The ideas about risk that lie at the core of public health approaches to child protection are very different to those that underpin traditional reactive approaches to child protection. Risk is conceived in much broader terms and is concerned with supporting and promoting children’s overall development and well-being rather than simply identifying cases of actual or imminent significant harm. In the process the objects of concern and forms of intervention are broadened considerably and have important implications for the role of a wide range of professionals working with children and families. Primarily drawing on experiences from England, this chapter provides a critical appraisal of such developments and their implications for policy and practice. It identifies key challenges for public health approaches to child protection in terms of the implications for: secondary prevention and cost; problem specificity; screening and the identification of cases: and surveillance, confidentiality and civil liberties.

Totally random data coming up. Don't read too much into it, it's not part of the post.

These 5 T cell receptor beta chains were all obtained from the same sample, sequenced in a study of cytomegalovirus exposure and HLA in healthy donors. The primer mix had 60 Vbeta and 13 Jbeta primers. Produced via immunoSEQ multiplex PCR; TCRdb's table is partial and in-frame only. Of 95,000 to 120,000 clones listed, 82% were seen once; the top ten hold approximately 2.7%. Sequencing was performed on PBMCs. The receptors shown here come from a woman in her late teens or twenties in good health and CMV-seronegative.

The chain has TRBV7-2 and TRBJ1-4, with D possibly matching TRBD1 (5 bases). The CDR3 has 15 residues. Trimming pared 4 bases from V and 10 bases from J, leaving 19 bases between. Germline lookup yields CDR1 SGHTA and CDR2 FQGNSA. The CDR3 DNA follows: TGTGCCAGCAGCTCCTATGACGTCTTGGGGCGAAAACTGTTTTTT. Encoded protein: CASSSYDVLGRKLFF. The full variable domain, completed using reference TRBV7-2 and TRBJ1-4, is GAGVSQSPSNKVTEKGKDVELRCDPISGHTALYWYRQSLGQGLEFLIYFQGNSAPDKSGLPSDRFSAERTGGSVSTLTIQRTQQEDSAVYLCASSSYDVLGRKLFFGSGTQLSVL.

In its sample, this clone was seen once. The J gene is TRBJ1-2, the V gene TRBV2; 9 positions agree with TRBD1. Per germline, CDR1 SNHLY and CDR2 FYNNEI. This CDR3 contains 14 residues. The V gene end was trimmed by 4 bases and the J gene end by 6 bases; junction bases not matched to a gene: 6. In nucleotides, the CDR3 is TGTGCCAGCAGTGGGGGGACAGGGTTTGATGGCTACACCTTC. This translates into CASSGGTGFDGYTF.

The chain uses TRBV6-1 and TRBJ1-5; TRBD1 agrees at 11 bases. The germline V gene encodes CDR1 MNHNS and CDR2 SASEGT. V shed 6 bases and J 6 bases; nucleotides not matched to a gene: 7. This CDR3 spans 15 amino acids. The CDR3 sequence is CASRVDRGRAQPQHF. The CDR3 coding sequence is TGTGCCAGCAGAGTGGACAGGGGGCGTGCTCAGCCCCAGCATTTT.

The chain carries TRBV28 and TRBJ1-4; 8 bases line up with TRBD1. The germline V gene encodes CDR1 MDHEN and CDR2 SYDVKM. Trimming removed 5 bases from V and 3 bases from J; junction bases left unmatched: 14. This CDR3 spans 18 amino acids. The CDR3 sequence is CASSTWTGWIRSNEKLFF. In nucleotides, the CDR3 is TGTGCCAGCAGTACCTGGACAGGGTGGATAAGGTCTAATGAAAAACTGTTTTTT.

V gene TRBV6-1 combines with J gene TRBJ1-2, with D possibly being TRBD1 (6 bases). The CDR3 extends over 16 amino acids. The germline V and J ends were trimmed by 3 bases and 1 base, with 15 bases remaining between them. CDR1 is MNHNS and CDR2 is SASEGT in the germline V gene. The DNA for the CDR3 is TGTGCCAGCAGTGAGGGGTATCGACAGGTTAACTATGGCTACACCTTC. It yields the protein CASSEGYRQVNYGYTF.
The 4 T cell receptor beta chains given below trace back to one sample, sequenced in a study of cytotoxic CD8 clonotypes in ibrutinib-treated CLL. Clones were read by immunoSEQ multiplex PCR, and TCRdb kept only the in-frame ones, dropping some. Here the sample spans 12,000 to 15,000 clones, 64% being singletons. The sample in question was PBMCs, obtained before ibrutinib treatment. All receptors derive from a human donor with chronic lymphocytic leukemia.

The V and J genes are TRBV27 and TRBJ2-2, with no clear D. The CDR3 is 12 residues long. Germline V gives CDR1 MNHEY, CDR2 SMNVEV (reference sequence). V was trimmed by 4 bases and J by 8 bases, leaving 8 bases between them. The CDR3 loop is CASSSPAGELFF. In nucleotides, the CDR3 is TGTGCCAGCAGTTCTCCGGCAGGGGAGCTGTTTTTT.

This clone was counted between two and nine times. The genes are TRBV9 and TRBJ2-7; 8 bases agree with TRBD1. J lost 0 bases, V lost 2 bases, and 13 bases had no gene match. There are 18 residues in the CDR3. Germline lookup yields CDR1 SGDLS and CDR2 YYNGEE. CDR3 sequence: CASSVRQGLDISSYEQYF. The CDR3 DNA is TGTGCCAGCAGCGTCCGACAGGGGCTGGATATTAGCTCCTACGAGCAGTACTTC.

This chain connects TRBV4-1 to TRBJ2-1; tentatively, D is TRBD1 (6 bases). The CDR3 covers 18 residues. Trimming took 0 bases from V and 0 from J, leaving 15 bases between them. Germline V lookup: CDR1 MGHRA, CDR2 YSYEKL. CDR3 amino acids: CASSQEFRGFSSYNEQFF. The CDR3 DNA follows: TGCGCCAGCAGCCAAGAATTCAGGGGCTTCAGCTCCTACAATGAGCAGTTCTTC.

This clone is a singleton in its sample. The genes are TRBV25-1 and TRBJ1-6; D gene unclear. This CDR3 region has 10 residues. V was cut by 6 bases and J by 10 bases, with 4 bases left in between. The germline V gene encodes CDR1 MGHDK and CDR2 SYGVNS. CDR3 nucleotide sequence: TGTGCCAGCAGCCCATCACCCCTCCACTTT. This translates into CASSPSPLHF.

|Title of host publication||Re-visioning Public Health Approaches to Protecting Children|
|Editors||Bob Lonne, Deb Scott, Daryl Higgins, Todd Herrenkohl|
|Place of Publication||Switzerland|
|Number of pages||14|
|Publication status||Published - 15 May 2019|
|Name||Child Maltreatment: Contemporary Issues in Research and Policy|